Joe Kennedy III wins Mass. congressional primary

September 6, 2012 - 11:41 PM
APTOPIX Massachusetts Primary Kennedy

Joseph Kennedy III, son of former U.S. Rep. Joseph P. Kennedy II and grandson of the late Robert F. Kennedy gestures while visiting voters outside a polling station at a school in Needham, Mass., Thursday, Sept. 6, 2012. The 31-year-old Kennedy is vying for the House seat being vacated by Democratic U.S. Rep. Barney Frank. (AP Photo/Steven Senne)

BOSTON (AP) — Joseph Kennedy III, the first of his famous political family's generation to seek elective office, defeated two little-known Democrats in Thursday's primary in Massachusetts' 4th Congressional District.

Kennedy, 31, will face Republican Sean Bielat in the November election for the seat currently held by longtime liberal Democratic Rep. Barney Frank, who is retiring.

Kennedy is the son of Joseph P. Kennedy II, who represented the state's 8th Congressional District for six terms from 1987-1999, and the grandson of the late Robert F. Kennedy. A graduate of Stanford University and Harvard Law School, the younger Kennedy served in the Peace Corps, worked as a prosecutor in Massachusetts and in 2006 co-managed with his twin brother Matt the final campaign of their great-uncle, Sen. Edward Kennedy, who died of cancer in 2009.

Unofficial early returns from Thursday's primary gave Kennedy around 90 percent of the vote. He was facing Herb Robinson, a software engineer and Rachel Brown, a follower of perennial presidential candidate Lyndon LaRouche.

Kennedy, with the acknowledged help of family connections, raised more than $3 million for his campaign through mid-August, more than any incumbent in the Massachusetts House delegation. He has said he is proud of his family's legacy but determined to earn votes on his own.

"I got into this race because I believe this country was built on a simple promise: that each of us deserves a fair shot," he said in a statement Thursday night. "Nothing extra, nothing excessive — just the chance to make the most out of their own talent and hard work."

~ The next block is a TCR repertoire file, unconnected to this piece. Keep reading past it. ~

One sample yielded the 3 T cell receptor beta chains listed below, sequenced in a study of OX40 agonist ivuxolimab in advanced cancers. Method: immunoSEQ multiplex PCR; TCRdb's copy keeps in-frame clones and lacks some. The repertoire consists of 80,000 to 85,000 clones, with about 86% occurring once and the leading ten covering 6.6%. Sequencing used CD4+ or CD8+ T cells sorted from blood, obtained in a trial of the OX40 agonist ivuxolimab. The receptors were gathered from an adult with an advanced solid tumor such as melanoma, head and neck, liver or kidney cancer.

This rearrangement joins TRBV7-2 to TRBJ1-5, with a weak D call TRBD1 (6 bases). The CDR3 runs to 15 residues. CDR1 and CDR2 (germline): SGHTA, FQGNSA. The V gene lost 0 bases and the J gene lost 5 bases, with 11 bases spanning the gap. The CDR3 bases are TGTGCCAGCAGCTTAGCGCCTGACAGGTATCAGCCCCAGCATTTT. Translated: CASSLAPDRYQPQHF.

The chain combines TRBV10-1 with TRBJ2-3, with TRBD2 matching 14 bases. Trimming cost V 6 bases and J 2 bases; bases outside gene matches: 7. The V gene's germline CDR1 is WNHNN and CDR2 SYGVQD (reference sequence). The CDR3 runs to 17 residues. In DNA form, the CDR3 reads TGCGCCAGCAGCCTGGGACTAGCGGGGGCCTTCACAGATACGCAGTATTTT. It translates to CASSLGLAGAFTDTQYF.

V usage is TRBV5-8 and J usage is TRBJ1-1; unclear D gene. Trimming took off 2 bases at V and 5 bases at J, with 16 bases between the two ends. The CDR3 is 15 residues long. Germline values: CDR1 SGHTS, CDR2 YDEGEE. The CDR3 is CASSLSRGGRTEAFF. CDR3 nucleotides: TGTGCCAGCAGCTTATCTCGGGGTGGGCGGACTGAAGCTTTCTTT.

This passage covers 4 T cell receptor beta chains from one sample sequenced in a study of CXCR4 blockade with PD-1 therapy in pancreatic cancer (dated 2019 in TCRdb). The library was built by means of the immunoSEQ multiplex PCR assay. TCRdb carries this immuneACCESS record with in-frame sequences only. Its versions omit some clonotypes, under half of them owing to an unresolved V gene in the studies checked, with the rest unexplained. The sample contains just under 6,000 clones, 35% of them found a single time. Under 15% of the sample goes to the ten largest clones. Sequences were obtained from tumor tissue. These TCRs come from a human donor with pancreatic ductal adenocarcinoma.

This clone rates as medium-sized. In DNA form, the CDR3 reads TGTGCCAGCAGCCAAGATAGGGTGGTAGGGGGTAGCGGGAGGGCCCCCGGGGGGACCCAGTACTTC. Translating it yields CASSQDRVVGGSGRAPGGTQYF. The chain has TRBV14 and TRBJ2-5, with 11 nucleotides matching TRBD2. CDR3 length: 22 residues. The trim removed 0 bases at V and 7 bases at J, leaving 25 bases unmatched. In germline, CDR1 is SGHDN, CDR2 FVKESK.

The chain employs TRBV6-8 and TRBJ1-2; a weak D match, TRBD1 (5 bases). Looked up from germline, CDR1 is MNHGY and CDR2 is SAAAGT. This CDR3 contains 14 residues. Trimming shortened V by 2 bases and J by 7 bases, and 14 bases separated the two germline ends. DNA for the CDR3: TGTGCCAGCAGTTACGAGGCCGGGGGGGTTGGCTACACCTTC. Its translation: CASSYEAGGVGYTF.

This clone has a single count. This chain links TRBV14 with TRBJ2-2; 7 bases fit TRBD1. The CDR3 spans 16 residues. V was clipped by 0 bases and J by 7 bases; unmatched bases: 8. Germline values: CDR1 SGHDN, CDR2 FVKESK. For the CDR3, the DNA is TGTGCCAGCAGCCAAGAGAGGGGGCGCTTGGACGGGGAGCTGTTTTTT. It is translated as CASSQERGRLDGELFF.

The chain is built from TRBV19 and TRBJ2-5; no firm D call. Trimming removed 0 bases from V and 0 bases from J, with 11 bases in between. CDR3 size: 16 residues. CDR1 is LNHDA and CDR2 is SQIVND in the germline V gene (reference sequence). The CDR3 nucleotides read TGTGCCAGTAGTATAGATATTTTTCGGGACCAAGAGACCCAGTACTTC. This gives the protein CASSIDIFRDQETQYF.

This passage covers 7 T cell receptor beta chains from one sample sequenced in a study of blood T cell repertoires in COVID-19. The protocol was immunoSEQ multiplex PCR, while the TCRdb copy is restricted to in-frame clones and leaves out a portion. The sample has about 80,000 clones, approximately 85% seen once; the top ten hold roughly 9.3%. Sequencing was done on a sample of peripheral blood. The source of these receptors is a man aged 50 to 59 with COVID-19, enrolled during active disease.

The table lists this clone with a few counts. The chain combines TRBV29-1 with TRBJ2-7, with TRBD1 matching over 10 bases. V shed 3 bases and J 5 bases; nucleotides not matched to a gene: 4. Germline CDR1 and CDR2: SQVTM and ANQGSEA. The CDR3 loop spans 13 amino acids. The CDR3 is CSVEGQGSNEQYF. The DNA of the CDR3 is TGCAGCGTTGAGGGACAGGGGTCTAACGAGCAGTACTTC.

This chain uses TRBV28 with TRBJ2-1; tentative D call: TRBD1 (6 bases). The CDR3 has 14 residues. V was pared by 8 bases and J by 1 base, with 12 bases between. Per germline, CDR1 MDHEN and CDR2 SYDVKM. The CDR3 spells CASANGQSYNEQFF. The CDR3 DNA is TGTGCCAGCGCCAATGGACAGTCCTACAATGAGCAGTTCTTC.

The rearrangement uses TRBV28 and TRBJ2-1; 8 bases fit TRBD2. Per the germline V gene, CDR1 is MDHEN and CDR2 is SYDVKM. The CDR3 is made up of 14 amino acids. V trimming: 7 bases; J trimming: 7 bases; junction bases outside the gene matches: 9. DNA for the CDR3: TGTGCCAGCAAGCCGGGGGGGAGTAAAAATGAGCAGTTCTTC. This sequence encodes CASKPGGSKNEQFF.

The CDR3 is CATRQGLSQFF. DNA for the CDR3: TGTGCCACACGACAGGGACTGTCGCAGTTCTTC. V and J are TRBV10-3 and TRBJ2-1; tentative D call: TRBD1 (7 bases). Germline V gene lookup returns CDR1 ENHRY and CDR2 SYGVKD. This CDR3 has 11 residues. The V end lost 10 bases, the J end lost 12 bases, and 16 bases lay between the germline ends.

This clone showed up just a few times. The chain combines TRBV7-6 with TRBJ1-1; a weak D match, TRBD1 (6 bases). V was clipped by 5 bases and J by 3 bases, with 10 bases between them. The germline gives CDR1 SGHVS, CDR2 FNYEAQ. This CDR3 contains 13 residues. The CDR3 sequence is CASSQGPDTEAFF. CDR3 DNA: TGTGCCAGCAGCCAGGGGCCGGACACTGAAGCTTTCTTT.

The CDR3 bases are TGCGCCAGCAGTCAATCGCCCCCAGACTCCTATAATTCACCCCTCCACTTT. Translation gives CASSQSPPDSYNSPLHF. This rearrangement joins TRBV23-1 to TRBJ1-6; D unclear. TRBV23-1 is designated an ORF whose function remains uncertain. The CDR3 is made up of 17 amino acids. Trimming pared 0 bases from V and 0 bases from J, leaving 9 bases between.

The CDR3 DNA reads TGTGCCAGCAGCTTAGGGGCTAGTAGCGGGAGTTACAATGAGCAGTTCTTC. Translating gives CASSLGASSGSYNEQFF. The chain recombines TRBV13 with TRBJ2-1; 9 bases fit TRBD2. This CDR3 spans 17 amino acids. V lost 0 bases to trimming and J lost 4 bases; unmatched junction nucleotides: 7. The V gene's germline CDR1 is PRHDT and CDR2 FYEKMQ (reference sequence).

The past two years marked the first time since the election of his great-uncle John F. Kennedy to the House in 1946 that a member of the Kennedy family had not served in elective office in Washington.

Democrat Hoit Nelson, who voted for Kennedy in Brookline, said he didn't know much about the candidate but recognized the last name, and that was enough.

"Based on his being a member of the family, I can trust in him having, as part of his family culture, a commitment to public service," Nelson said.

Kennedy's victory came shortly after his cousin Caroline Kennedy addressed the Democratic National Convention in Charlotte, N.C., telling delegates that the re-election of President Barack Obama is as important to the future of the country as the 1960 election of her father.

Bielat, a Norfolk businessman who won plaudits from Republicans for a spirited campaign against Frank two years ago, will again be the decided underdog in the November election. He beat Elizabeth Childs, a former state mental health commissioner from Brookline, and David Steinhof, a Fall River dentist.

Bielat said Thursday he would counter Kennedy's family legacy and huge fundraising advantage with retail politics.

"He hasn't gotten out and talked to people," Bielat said of Kennedy. "He's going to drop a lot of money on TV, but he has a very thin resume."

Bielat, who had raised about $476,000 through mid-August, also said he had agreed to a handful of debates with Kennedy.

Republicans point out the southern portion of the district includes several cities with large numbers of independents and conservative-leaning Democrats who voted for GOP Sen. Scott Brown in a January 2010 special election following Ted Kennedy's death.

Joe Kennedy said he was ready for the inevitable bumps and bruises that will come with the fall campaign, but in a recent interview he also sounded an echo of his great-uncle's legendary ability to reach across the aisle.

"Republicans aren't bad people," he said. "They've got some views that are legitimate ... and I'd like to think they believe the same of me."